I saw the most amazing concert tonight: Joey DeFrancesco at UTD. Joey, a master of the Hammond B-3 organ, was joined by local heroes Marchel Ivery (tenor sax), Clint Strong (guitar), and Andrew Griffith (drums).
Joey can truly be called a prodigy; he was gigging by the age of 10. His first solo CD, All of Me, was released on Columbia Records when he was 17, and shortly thereafter he toured with Miles Davis, appearing on Amandla and Live Around the World. Unlike some prodigies who start young, burn out and disappear, Joey has matured into a master of his instrument--this generation's answer to Jimmy Smith and Jimmy McGriff.
His bandmates are some of the best that Dallas--or anywhere--has to offer: Ivery is one of the elder statesmen of local jazz; Strong is himself a former prodigy, playing professionally at the age of 13 and starring in both the jazz and country-western worlds (yes, they do intersect on occasion!)--his credits include Red Garland and Merle Haggard. Griffith is one of the busiest drummers in the Dallas area (I mean this in terms of work, not playing style) and a graduate of UNT. This same lineup appeared on Ivery's 1997 release Marchel Ivery Meets Joey DeFrancesco on the late, lamented Leaning House Jazz label; this is worth trolling the used-CD stores for, and hopefully someone will buy up their catalog soon.
The quartet burned from the opening number (a completely unplanned rendition of Walkin'). Ivery's trademark Texas Tenor sound, with swatches of Trane and a liberal helping of Bird, was a constant joy; the senior member of the group had energy to spare. Strong was all over the guitar with burning bebop licks, generously sprinkled in the blues and with more than a little of the country influence added to the mix (and I mean this in a good way--the twang worked!). His flurries of notes made me and the horn players around me fairly jealous that he didn't have to breathe while playing. Griffith was the epitome of taste: solid time and a wide variety of timbres. Even when he lost a stick during his extended solo, he wasn't fazed one bit, simply reaching into his bag and playing a cymbal mallet upside-down for the rest of the tune.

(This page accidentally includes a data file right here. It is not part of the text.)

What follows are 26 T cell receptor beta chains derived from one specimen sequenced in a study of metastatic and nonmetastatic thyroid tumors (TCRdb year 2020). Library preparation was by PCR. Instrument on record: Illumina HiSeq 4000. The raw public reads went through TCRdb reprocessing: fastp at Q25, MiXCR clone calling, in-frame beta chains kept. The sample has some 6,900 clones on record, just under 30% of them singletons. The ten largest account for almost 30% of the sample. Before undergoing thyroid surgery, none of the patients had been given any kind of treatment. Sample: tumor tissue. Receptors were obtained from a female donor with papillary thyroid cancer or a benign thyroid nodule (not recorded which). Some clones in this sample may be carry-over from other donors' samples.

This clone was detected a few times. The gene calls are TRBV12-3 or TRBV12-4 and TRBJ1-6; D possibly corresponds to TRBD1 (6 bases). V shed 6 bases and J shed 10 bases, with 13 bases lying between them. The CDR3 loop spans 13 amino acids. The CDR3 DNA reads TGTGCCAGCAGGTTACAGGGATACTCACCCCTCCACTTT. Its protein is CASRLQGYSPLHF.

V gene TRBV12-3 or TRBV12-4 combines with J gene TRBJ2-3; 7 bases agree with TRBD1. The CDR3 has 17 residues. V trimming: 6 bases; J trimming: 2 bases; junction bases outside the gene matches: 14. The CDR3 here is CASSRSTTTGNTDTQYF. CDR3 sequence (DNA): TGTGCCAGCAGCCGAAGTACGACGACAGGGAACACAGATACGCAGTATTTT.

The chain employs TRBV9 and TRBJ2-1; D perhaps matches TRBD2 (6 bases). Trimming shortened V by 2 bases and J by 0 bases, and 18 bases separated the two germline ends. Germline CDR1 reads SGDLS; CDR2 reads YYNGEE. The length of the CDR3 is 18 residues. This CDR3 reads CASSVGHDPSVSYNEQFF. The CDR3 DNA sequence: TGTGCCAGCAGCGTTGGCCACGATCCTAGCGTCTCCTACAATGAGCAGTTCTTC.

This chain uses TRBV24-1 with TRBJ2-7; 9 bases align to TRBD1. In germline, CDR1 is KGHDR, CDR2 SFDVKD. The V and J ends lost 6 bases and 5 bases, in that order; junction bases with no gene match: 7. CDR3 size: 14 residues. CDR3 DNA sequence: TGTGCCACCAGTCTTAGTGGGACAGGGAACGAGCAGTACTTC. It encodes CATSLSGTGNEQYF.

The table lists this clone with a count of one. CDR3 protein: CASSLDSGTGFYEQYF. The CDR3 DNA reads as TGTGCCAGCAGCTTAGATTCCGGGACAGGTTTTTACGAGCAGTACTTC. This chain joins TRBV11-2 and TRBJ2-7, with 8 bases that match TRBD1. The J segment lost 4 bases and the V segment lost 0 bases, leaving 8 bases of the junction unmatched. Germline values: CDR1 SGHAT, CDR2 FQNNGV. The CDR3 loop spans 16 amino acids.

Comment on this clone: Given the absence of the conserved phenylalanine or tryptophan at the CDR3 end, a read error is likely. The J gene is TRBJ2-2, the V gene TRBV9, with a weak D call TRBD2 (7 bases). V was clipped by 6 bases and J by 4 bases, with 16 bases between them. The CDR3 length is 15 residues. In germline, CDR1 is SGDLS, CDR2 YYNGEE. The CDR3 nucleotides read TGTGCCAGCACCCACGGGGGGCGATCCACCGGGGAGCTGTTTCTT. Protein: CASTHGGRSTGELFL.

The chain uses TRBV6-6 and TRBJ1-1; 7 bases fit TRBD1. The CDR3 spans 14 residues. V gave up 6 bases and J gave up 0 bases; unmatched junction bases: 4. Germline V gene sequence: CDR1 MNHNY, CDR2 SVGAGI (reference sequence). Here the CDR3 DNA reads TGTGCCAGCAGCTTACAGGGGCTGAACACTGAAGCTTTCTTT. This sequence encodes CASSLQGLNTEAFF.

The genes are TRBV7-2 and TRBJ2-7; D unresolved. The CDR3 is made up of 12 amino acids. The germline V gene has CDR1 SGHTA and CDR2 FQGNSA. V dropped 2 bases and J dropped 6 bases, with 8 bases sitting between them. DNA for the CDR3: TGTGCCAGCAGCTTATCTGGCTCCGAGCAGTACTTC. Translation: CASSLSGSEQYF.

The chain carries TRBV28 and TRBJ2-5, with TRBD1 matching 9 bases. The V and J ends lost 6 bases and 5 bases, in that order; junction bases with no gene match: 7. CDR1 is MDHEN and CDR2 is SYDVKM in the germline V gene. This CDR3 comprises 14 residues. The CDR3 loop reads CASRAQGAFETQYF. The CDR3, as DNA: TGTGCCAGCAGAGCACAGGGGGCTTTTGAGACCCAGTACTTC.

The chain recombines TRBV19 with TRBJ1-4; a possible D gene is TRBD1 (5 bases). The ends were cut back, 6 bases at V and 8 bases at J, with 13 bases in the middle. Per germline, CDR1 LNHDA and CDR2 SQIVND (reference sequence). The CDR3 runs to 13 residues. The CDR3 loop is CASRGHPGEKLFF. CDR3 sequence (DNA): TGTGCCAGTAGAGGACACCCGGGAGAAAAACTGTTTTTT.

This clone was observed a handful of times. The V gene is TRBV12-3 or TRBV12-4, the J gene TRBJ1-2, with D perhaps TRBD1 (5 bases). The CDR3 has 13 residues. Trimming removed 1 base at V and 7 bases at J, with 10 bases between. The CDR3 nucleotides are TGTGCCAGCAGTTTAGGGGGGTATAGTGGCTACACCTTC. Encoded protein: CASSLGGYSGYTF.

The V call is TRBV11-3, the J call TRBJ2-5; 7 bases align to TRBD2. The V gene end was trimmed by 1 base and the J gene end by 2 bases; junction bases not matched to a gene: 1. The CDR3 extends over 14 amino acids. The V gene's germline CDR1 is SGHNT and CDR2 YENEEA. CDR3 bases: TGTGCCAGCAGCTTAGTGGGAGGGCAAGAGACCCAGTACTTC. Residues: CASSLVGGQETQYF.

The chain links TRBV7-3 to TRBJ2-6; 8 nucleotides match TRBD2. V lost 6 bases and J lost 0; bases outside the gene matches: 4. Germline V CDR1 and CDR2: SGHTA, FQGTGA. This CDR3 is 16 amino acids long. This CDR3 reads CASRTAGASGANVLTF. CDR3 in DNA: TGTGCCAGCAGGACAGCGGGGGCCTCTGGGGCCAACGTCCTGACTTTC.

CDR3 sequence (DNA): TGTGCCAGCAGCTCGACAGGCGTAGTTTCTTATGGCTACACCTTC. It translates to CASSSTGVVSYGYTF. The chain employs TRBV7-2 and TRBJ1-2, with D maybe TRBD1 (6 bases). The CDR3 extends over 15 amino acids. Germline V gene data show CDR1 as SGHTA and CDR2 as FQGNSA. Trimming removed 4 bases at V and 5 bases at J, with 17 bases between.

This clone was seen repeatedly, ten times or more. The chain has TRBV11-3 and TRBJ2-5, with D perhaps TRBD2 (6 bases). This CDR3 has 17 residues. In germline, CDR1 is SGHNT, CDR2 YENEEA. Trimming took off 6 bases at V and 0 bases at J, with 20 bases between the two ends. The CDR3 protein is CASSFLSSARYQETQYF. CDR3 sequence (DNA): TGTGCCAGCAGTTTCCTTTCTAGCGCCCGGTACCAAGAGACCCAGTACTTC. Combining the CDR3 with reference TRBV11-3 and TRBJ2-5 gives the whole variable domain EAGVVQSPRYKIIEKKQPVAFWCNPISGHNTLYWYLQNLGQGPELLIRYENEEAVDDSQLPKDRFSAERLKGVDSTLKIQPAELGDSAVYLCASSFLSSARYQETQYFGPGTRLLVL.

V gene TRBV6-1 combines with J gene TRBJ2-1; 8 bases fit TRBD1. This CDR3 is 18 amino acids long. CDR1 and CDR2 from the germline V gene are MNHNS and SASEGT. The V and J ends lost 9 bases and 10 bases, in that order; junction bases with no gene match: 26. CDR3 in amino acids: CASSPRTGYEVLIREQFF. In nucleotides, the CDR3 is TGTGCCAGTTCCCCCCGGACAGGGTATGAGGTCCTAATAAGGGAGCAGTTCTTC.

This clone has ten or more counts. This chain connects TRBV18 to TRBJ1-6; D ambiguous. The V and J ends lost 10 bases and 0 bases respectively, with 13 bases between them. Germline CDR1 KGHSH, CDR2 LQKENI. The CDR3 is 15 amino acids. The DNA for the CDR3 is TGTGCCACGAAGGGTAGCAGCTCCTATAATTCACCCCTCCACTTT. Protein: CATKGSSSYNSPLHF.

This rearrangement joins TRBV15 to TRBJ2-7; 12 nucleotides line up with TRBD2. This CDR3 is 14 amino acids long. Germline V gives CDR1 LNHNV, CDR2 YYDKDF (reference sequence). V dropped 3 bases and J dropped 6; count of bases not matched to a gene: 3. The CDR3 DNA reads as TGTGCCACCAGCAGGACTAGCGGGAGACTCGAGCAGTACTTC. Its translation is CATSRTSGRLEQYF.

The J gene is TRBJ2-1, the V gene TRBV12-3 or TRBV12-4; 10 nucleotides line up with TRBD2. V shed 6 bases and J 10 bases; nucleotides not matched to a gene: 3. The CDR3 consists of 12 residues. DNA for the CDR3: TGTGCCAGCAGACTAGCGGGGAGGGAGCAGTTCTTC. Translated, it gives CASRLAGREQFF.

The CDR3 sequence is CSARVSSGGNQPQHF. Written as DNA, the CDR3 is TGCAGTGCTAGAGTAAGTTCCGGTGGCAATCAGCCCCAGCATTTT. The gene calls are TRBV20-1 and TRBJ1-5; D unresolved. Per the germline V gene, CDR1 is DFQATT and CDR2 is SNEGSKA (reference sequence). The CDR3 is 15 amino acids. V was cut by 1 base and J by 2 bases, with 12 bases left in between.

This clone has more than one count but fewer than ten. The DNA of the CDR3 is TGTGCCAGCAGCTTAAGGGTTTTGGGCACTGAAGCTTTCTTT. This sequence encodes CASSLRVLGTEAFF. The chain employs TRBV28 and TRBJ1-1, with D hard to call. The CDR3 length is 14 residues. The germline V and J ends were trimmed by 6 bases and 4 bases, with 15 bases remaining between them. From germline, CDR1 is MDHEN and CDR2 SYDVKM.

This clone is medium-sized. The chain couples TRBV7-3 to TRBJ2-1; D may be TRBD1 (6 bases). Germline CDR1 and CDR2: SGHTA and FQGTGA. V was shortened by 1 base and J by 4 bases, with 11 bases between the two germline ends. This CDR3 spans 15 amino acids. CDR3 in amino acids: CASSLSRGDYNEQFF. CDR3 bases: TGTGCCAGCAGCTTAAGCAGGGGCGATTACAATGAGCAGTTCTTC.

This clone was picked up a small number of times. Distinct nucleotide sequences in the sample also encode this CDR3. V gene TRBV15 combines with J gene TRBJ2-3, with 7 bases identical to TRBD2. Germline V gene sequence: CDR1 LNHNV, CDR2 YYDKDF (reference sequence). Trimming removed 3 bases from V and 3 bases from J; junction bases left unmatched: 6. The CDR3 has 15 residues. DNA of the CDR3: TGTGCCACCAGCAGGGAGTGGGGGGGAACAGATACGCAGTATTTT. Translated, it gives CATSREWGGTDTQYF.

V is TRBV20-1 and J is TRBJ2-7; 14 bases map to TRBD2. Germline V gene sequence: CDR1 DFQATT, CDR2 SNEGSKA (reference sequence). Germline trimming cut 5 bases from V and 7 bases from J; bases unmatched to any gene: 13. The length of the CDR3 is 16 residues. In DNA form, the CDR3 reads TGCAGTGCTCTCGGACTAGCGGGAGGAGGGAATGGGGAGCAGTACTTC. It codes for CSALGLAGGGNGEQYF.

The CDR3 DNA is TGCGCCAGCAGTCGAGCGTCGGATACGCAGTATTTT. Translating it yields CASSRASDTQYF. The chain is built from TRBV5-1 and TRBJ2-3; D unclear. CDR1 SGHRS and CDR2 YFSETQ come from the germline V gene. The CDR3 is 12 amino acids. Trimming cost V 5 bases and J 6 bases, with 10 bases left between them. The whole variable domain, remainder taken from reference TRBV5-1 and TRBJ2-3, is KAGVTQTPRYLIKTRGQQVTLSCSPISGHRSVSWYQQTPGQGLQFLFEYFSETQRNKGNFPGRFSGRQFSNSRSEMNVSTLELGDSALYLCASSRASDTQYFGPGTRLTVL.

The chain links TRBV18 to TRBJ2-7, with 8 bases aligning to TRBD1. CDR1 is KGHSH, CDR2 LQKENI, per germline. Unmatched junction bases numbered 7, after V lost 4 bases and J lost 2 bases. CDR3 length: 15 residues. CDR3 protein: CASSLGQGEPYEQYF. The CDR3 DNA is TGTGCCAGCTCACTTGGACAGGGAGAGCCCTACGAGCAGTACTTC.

Joey himself was nothing short of stellar throughout the night. Whether it was tasty comping behind the others' solos, a surprisingly good vocal turn on That's All (evidently he's been singing on his CD's lately; I plan to fill in the gaps in my collection soon) or his own burning solos, he totally delivered the goods (and remember, he's playing his own bass lines throughout all of this!). During an extended blues run on Bag's Groove, he nearly approached Sonny Rollins' "record" (for any concert I've attended, anyway) of a 15-minute solo, and his romp on "Rhythm" changes (the closer Oleo) brought the evening to a frenzied end; though the capacity crowd screamed for an encore, they did play for nearly two hours without a break.
All in all, an awesome show. I wish it were at a bigger place so more people could have seen it (in hindsight, I would have brought both of my college combos for an incredible "field trip"), but hopefully he'll come back to the area again before long.